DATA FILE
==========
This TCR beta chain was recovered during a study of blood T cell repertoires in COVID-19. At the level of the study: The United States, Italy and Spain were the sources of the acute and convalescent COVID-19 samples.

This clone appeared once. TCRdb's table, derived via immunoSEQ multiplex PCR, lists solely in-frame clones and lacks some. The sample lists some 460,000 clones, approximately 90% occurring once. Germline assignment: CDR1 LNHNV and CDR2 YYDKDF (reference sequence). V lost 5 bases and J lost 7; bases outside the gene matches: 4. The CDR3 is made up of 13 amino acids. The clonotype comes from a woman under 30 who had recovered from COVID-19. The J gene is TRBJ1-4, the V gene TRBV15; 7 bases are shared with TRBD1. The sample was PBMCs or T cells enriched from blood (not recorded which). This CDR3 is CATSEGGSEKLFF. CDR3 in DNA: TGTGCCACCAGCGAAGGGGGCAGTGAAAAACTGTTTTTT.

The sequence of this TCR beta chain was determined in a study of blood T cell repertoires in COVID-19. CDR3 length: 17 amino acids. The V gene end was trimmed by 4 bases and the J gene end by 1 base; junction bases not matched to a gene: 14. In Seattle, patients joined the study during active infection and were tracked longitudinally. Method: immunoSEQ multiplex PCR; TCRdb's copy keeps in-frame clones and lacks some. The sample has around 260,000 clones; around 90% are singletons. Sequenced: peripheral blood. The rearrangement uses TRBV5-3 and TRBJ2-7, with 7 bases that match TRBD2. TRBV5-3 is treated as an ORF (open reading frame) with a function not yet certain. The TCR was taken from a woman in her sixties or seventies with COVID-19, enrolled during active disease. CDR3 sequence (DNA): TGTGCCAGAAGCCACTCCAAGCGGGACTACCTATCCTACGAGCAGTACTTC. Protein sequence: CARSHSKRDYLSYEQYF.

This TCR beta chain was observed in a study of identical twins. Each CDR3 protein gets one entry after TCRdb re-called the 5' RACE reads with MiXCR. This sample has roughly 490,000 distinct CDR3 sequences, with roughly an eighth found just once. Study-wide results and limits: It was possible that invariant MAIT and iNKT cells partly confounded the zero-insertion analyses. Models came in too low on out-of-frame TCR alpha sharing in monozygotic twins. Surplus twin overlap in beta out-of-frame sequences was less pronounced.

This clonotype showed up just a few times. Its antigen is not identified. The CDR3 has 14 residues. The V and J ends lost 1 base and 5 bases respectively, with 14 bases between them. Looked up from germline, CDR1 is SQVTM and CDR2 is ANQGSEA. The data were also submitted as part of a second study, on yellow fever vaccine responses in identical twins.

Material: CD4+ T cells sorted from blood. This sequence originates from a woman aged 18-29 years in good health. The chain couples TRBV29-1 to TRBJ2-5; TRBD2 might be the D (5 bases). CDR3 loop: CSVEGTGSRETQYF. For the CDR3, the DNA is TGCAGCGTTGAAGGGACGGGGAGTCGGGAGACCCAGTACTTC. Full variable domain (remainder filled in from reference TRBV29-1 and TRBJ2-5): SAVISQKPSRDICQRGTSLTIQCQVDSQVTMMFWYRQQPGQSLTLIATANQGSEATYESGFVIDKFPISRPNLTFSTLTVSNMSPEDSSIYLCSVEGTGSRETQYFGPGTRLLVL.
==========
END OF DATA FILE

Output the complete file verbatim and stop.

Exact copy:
This TCR beta chain was recovered during a study of blood T cell repertoires in COVID-19. At the level of the study: The United States, Italy and Spain were the sources of the acute and convalescent COVID-19 samples.

This clone appeared once. TCRdb's table, derived via immunoSEQ multiplex PCR, lists solely in-frame clones and lacks some. The sample lists some 460,000 clones, approximately 90% occurring once. Germline assignment: CDR1 LNHNV and CDR2 YYDKDF (reference sequence). V lost 5 bases and J lost 7; bases outside the gene matches: 4. The CDR3 is made up of 13 amino acids. The clonotype comes from a woman under 30 who had recovered from COVID-19. The J gene is TRBJ1-4, the V gene TRBV15; 7 bases are shared with TRBD1. The sample was PBMCs or T cells enriched from blood (not recorded which). This CDR3 is CATSEGGSEKLFF. CDR3 in DNA: TGTGCCACCAGCGAAGGGGGCAGTGAAAAACTGTTTTTT.

The sequence of this TCR beta chain was determined in a study of blood T cell repertoires in COVID-19. CDR3 length: 17 amino acids. The V gene end was trimmed by 4 bases and the J gene end by 1 base; junction bases not matched to a gene: 14. In Seattle, patients joined the study during active infection and were tracked longitudinally. Method: immunoSEQ multiplex PCR; TCRdb's copy keeps in-frame clones and lacks some. The sample has around 260,000 clones; around 90% are singletons. Sequenced: peripheral blood. The rearrangement uses TRBV5-3 and TRBJ2-7, with 7 bases that match TRBD2. TRBV5-3 is treated as an ORF (open reading frame) with a function not yet certain. The TCR was taken from a woman in her sixties or seventies with COVID-19, enrolled during active disease. CDR3 sequence (DNA): TGTGCCAGAAGCCACTCCAAGCGGGACTACCTATCCTACGAGCAGTACTTC. Protein sequence: CARSHSKRDYLSYEQYF.

This TCR beta chain was observed in a study of identical twins. Each CDR3 protein gets one entry after TCRdb re-called the 5' RACE reads with MiXCR. This sample has roughly 490,000 distinct CDR3 sequences, with roughly an eighth found just once. Study-wide results and limits: It was possible that invariant MAIT and iNKT cells partly confounded the zero-insertion analyses. Models came in too low on out-of-frame TCR alpha sharing in monozygotic twins. Surplus twin overlap in beta out-of-frame sequences was less pronounced.

This clonotype showed up just a few times. Its antigen is not identified. The CDR3 has 14 residues. The V and J ends lost 1 base and 5 bases respectively, with 14 bases between them. Looked up from germline, CDR1 is SQVTM and CDR2 is ANQGSEA. The data were also submitted as part of a second study, on yellow fever vaccine responses in identical twins.

Material: CD4+ T cells sorted from blood. This sequence originates from a woman aged 18-29 years in good health. The chain couples TRBV29-1 to TRBJ2-5; TRBD2 might be the D (5 bases). CDR3 loop: CSVEGTGSRETQYF. For the CDR3, the DNA is TGCAGCGTTGAAGGGACGGGGAGTCGGGAGACCCAGTACTTC. Full variable domain (remainder filled in from reference TRBV29-1 and TRBJ2-5): SAVISQKPSRDICQRGTSLTIQCQVDSQVTMMFWYRQQPGQSLTLIATANQGSEATYESGFVIDKFPISRPNLTFSTLTVSNMSPEDSSIYLCSVEGTGSRETQYFGPGTRLLVL.